Ten-year experience with extended criteria cardiac transplantation.
BACKGROUND: Extended criteria cardiac transplant (ECCT) programs expand the transplant pool by matching donors and recipients typically excluded from the transplant process because of age or comorbidity. There is a paucity of data examining long-term outcomes with this strategy. METHODS AND RESULTS: Between January 2000 and December 2009, adult patients undergoing isolated heart transplant were prospectively classified as ECCT based on prespecified criteria. Baseline characteristics and outcomes were compared between ECCT and standard criteria cardiac transplant recipients. Two Cox proportional hazards models were developed. The first to identify clinical variables contributing to survival between the 2 groups, and the second to determine the additional risk associated with assignment to ECCT. Among the 454 patients who underwent heart transplant, 84 (18.5%) were ECCT. Compared with the patients who underwent standard criteria cardiac transplant, ECCT patients were older (median, 66.6 years versus 53.2 years; P<0.001), with higher frequency of diabetes mellitus (46.4% versus 24.6%; P<0.001) and chronic kidney disease (median estimated glomerular filtration rate, 55 versus 61.6 mL/min; P=0.001). After adjustment for baseline characteristics, standard criteria cardiac transplant survival was higher than ECCT at 1 (89% versus 86%; P=0.18) and 5 (77% versus 66%; P=0.035) years. In a multivariate model that included listing criteria, creatinine (hazard ratio, 1.05 per 0.1 mg/dL; 95% confidence interval, 1.02-1.09; P=0.001) was a significant predictor of post-transplant mortality. CONCLUSIONS: ECCT is an acceptable alternative for advanced heart failure therapy in select patients. Age and renal dysfunction are important determinants of long-term survival and post-transplant morbidity.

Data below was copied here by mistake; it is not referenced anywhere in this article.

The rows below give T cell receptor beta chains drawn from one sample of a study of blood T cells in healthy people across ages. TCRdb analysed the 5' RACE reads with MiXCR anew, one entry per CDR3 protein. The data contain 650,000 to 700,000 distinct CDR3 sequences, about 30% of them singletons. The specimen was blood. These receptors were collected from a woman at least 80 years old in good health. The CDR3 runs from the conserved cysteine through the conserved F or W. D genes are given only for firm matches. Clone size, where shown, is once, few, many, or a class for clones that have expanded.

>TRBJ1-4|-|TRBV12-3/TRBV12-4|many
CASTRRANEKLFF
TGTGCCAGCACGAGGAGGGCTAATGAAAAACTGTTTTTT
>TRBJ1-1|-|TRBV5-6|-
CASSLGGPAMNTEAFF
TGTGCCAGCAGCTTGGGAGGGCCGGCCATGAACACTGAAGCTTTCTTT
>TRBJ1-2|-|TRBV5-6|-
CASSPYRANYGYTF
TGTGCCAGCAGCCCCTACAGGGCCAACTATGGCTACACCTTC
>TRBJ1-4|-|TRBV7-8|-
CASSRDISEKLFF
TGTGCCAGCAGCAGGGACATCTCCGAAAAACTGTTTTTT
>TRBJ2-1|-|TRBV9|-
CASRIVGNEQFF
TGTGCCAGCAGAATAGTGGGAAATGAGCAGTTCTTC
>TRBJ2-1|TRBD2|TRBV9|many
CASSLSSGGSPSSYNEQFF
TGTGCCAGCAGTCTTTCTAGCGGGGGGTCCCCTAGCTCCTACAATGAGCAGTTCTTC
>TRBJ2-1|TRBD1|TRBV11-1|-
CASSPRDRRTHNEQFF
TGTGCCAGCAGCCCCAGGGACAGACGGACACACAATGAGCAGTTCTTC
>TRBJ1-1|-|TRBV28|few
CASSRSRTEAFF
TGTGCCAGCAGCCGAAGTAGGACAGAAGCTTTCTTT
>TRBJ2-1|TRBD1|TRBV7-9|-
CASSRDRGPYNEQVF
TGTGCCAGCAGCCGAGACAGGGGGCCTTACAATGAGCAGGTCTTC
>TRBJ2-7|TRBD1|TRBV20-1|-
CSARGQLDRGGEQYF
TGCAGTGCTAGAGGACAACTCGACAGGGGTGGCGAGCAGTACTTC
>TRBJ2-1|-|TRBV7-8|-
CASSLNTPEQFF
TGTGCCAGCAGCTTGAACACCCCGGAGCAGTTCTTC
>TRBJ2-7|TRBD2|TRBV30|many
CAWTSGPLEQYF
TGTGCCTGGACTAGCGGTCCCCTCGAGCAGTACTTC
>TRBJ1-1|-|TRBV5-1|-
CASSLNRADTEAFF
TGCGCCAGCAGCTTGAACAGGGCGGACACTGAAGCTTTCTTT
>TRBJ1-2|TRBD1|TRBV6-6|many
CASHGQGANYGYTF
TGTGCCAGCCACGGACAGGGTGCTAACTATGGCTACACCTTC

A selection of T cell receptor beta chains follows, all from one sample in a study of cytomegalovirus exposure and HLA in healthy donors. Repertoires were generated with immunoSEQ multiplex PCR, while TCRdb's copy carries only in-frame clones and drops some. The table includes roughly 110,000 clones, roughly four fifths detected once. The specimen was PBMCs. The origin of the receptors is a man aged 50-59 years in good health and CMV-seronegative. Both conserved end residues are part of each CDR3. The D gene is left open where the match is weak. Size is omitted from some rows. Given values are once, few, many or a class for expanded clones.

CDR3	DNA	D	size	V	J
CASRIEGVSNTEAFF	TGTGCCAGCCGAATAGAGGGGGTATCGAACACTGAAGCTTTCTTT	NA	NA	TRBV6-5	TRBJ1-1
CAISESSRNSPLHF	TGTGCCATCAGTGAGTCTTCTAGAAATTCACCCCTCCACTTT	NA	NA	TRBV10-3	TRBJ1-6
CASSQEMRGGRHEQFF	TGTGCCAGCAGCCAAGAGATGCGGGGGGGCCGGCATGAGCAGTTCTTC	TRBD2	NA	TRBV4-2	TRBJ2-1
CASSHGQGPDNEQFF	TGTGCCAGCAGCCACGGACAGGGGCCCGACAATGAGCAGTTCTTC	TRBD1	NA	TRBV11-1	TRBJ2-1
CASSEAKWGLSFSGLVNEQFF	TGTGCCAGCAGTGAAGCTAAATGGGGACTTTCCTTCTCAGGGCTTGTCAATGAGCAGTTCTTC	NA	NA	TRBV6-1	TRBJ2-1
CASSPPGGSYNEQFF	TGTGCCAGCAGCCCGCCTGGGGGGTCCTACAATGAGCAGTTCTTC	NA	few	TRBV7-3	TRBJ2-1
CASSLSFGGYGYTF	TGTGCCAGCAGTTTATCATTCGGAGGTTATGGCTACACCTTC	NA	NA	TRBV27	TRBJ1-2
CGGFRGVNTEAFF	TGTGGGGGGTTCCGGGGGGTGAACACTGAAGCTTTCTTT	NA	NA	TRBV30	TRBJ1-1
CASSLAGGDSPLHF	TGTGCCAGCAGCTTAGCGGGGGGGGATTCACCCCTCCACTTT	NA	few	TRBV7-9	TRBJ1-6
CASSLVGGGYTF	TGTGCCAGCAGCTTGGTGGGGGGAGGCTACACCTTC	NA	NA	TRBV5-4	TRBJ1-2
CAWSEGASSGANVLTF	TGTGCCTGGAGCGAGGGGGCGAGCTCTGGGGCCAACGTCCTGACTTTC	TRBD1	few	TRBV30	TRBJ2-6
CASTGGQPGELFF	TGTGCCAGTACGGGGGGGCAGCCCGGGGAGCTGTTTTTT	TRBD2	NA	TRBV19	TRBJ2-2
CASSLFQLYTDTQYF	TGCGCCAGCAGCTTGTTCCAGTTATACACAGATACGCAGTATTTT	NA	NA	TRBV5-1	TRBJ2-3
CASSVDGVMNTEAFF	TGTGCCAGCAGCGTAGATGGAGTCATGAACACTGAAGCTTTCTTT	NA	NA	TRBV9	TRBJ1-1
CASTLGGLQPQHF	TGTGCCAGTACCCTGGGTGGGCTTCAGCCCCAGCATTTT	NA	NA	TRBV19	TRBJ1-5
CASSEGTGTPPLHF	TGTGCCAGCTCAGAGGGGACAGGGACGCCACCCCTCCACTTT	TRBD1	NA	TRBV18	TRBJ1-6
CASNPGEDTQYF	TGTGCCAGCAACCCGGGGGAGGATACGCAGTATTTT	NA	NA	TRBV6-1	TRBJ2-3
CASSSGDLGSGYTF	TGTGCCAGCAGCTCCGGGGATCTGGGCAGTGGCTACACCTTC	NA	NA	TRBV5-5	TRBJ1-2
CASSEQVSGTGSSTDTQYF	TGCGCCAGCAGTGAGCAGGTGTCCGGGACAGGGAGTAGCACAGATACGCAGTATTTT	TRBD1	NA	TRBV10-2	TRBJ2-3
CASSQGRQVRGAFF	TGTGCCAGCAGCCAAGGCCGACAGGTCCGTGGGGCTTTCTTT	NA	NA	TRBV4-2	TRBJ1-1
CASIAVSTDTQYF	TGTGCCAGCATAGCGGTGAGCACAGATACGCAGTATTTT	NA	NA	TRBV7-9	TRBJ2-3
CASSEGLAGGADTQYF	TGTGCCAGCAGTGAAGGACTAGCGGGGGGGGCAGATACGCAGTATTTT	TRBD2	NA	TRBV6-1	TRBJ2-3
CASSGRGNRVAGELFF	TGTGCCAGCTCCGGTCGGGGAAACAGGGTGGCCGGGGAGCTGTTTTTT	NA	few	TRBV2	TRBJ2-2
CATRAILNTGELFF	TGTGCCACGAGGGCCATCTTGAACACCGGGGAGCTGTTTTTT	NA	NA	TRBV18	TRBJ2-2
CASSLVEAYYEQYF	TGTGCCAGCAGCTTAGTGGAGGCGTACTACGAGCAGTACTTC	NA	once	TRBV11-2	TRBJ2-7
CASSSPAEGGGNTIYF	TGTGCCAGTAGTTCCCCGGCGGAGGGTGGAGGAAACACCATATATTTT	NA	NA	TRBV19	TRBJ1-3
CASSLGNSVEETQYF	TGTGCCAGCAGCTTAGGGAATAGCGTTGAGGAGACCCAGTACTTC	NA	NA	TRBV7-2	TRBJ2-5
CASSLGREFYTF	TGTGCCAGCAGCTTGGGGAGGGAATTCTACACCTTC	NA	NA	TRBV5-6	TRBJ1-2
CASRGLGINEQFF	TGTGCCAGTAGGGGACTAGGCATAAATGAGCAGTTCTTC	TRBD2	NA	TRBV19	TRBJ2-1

Samsky, MD; Patel, CB; Owen, A; Schulte, PJ; Jentzer, J; Rosenberg, PB; Felker, GM; Milano, CA; Hernandez, AF; Rogers, JG
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